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Gibraltar Ins. Co. v. Varkalis

ILLINOIS APPELLATE COURT — FIRST DISTRICT, SECOND DIVISION.


NOVEMBER 4, 1969.

GIBRALTAR INSURANCE COMPANY, AN ILLINOIS CORPORATION, PLAINTIFF-APPELLANT,

v.

MICHAEL VARKALIS, ADMINISTRATOR OF THE ESTATE OF VERONICA VARKALIS, DECEASED, AND KENNETH ROBINSON, DEFENDANTS-APPELLEES.

Appeal from the Circuit Court of Cook County; the Hon. CHARLES S. DOUGHERTY, Judge, presiding. Affirmed.

MR. JUSTICE MCCORMICK DELIVERED THE OPINION OF THE COURT AS MODIFIED ON REHEARING.

This appeal was originally taken from an order entered in the trial court dismissing the complaint filed by the plaintiff, Gibraltar Insurance Company, praying for a declaratory judgment to adjudicate the rights of the parties under an automobile policy which had been issued by plaintiff. Defendants Michael Varkalis, administrator of the estate of Veronica Varkalis, and Kenneth Robinson filed a motion in the trial court to dismiss the complaint. The trial court sustained the motion, and from that ruling this appeal is taken. The question presented to this court is whether the action of the trial court was proper.

On October 28, 1966, plaintiff filed a complaint alleging, among other things, that the action was brought for a declaratory judgment "to declare and determine the rights of the parties hereto"; that the plaintiff was a licensed insurance company engaged in that business; that on or about December 17, 1960, plaintiff issued to Kenneth Robinson a policy effective December 15, 1960, and "that by the terms of said policy, in consideration of the payment of the premium and in reliance upon statements and declarations and applications for insurance, but subject to the limits of liability, exclusions and conditions set forth in said policy, the plaintiff undertook to insure the defendant, Kenneth Robinson, against loss arising out of the defendant's legal liability to pay damage for injuries to person or damages to property of any person caused by the automobile described in the aforementioned policy of insurance; and by the terms of which plaintiff agreed to defend at the Company's expense, any suit for injuries or property damage brought against said defendant, Kenneth Robinson, arising out of the operation of the vehicle covered by the policy described herein."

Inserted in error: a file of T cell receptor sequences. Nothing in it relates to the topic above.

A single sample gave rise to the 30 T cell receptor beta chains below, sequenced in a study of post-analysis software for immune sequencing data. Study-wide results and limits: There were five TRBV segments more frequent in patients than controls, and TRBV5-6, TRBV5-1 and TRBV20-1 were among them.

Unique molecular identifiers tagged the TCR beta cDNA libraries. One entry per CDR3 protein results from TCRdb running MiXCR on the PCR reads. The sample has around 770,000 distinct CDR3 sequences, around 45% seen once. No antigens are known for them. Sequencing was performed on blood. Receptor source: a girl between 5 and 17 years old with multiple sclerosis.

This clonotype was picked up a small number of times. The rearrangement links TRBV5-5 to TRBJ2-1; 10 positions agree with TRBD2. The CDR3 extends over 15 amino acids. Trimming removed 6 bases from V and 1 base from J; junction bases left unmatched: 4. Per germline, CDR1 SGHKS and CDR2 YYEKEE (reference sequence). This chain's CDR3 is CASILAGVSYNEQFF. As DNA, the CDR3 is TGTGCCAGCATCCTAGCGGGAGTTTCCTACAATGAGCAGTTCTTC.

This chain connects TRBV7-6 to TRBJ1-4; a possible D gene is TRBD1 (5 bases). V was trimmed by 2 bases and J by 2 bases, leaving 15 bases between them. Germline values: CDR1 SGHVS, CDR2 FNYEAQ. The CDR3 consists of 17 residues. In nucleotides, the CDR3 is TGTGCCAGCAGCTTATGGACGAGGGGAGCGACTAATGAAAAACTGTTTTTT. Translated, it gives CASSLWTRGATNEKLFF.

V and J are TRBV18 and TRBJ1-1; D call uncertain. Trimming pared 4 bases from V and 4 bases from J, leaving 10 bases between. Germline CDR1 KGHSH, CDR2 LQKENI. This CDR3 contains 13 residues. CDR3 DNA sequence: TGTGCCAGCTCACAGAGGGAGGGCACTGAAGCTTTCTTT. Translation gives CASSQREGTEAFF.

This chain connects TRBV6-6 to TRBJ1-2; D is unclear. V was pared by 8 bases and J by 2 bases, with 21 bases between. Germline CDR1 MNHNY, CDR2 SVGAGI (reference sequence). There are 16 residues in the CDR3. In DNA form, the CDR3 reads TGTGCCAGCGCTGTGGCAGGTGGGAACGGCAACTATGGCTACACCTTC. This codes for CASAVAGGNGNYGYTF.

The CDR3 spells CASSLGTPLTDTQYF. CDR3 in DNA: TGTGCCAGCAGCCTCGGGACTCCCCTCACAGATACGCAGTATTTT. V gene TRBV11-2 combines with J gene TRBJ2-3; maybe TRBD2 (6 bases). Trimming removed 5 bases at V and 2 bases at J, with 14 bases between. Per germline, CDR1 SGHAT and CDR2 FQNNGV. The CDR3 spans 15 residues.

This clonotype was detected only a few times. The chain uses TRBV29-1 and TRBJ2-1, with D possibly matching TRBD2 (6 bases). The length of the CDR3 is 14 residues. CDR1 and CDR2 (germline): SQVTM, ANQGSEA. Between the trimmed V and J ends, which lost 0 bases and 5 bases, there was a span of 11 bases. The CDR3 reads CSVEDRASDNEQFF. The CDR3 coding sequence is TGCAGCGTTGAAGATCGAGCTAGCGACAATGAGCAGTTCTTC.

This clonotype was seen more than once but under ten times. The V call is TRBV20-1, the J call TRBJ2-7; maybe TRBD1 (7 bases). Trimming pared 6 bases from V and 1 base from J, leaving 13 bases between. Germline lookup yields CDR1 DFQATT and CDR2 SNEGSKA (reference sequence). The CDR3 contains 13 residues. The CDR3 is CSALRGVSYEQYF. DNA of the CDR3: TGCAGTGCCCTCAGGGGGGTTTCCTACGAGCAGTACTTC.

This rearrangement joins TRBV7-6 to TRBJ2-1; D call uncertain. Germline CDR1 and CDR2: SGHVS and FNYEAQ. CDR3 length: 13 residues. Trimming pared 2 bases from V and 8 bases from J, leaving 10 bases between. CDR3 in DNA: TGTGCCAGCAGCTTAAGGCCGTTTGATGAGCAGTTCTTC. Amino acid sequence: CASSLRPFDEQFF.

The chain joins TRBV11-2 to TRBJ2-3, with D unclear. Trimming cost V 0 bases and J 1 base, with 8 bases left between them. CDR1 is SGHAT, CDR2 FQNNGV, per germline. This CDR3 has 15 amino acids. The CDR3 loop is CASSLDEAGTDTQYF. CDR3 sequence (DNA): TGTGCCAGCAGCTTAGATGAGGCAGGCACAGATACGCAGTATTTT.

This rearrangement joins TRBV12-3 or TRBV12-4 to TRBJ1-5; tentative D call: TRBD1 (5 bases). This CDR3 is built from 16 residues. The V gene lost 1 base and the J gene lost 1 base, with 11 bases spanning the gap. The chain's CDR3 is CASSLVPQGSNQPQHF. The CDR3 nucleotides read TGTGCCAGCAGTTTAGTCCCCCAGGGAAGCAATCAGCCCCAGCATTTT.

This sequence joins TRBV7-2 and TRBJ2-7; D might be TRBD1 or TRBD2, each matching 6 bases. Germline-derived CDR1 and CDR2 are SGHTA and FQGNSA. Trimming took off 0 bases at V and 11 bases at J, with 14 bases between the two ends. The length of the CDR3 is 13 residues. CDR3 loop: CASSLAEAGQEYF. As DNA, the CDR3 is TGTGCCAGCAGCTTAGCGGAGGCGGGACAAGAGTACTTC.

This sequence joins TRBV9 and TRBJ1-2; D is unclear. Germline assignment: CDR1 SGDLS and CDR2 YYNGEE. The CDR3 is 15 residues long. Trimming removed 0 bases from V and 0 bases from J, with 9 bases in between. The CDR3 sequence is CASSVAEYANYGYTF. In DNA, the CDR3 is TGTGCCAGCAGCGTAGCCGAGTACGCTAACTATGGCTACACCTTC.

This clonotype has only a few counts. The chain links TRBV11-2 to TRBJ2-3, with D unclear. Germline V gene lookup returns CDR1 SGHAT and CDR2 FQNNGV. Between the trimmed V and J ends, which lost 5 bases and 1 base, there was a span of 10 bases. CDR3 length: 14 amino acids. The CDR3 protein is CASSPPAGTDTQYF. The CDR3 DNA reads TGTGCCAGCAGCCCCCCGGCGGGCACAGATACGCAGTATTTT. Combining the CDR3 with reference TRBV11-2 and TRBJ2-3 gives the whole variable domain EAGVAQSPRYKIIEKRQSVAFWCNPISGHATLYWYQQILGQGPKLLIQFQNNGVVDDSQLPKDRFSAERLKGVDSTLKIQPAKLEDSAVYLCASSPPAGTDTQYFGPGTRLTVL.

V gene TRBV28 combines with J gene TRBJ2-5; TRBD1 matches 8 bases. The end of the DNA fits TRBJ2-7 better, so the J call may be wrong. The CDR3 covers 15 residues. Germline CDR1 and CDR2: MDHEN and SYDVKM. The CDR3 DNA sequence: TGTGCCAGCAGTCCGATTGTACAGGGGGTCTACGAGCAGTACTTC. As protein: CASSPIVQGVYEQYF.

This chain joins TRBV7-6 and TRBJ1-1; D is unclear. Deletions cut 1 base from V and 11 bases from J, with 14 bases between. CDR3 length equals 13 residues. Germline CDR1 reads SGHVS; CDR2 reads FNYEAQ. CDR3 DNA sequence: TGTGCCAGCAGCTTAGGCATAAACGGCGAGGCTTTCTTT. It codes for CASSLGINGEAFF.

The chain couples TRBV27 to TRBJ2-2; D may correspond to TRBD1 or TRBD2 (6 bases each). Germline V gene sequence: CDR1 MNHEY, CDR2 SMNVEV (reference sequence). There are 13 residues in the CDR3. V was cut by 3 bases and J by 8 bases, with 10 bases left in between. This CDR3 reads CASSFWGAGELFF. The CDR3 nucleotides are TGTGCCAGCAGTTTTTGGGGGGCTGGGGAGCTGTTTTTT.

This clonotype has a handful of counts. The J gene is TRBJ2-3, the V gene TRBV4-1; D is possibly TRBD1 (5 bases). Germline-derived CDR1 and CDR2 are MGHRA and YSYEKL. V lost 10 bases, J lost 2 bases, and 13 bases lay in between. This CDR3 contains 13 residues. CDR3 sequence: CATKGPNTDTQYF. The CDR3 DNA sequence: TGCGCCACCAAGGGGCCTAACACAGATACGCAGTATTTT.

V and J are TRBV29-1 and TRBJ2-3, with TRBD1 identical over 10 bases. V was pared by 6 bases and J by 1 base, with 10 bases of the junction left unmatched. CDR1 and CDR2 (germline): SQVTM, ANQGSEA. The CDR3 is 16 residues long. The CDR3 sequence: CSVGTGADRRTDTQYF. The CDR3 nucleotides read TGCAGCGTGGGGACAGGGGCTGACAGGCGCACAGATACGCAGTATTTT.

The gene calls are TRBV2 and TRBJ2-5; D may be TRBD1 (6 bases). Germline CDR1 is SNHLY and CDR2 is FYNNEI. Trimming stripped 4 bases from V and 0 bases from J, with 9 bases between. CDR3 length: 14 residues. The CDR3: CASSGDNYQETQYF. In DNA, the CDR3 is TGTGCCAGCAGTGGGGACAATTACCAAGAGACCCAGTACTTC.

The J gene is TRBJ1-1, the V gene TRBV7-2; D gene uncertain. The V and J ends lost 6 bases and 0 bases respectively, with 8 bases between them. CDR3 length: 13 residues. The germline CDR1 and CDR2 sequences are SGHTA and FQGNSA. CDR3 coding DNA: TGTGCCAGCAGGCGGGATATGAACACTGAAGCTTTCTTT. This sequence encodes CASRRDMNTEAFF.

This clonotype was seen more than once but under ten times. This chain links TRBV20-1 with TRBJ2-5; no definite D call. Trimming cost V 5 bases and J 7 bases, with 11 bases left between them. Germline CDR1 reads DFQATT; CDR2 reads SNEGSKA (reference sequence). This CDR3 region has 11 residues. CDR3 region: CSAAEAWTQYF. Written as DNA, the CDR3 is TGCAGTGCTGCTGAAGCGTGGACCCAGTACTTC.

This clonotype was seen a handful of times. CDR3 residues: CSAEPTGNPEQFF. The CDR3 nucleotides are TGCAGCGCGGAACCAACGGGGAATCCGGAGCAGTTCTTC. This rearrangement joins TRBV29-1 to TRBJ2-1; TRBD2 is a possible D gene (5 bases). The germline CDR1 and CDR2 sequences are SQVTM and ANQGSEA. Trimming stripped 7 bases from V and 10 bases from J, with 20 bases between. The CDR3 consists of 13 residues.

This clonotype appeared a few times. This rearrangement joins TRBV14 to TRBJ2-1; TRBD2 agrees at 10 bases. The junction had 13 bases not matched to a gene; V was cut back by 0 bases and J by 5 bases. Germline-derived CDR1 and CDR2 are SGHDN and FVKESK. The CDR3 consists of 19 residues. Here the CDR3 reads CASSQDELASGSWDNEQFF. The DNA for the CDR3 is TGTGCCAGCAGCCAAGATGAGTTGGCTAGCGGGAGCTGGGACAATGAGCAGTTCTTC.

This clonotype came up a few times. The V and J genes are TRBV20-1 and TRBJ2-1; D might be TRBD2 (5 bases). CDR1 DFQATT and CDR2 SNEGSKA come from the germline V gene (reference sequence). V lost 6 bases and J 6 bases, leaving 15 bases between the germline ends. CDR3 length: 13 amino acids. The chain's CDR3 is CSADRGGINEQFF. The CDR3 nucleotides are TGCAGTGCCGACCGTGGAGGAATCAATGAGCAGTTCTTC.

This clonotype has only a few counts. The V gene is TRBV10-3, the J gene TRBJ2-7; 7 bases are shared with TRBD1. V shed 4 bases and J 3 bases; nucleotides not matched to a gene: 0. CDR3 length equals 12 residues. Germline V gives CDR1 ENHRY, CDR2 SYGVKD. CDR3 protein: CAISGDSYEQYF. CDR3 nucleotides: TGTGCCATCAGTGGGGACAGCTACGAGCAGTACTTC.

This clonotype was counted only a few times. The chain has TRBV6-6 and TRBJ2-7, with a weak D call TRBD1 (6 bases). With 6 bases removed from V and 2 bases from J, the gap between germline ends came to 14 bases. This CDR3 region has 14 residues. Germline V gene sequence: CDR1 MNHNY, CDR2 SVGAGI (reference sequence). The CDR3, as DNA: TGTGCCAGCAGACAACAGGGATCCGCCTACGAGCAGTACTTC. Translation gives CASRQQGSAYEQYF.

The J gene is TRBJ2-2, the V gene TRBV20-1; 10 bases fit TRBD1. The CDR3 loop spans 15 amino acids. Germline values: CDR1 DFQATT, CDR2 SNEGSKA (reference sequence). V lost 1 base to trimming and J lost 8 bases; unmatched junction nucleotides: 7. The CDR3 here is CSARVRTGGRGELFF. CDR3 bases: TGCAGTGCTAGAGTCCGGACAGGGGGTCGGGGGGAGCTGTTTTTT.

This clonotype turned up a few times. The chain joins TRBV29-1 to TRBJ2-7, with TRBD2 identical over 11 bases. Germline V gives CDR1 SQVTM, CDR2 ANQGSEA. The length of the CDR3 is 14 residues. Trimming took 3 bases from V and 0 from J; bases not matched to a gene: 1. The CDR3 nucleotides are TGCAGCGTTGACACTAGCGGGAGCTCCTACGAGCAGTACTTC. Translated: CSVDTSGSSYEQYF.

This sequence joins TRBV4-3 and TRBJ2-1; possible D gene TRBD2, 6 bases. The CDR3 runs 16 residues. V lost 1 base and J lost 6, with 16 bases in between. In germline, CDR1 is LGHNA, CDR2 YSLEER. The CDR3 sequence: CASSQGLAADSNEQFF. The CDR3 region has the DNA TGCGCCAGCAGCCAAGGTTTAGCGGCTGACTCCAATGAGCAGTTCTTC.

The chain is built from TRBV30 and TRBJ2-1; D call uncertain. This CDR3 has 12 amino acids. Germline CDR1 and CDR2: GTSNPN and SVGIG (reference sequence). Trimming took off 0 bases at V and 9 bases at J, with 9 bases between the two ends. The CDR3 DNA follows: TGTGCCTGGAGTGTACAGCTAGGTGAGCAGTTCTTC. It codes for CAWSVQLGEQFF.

The complaint further alleged that on May 12, 1961, Kenneth Robinson, while operating the automobile so insured, in which Veronica Varkalis was a passenger, struck Veronica Varkalis on the head with a bottle, pushed her from the automobile, and repeatedly ran over her, causing her death. It was alleged that by the terms of said policy, assault and battery were to be deemed an accident unless committed by or at the direction of the insured; that the plaintiff denied that it had any duty or obligation to defend Kenneth Robinson, or that in the event a judgment was entered against him it had any obligation to pay defendant Varkalis under the provisions of plaintiff's policy of insurance, for the reason that the policy does not cover assault and battery done at the direction of the insured.

It was further alleged that a cause of action had arisen under the Declaratory Judgments Act (Ill Rev Stats 1965, c 110, § 57.1) which controversy is justiciable within the provision of the statute; that plaintiff therefore prays that the court find and declare that plaintiff owes no duty to defend Kenneth Robinson or to pay any judgment entered in favor of Michael Varkalis, administrator, against Kenneth Robinson.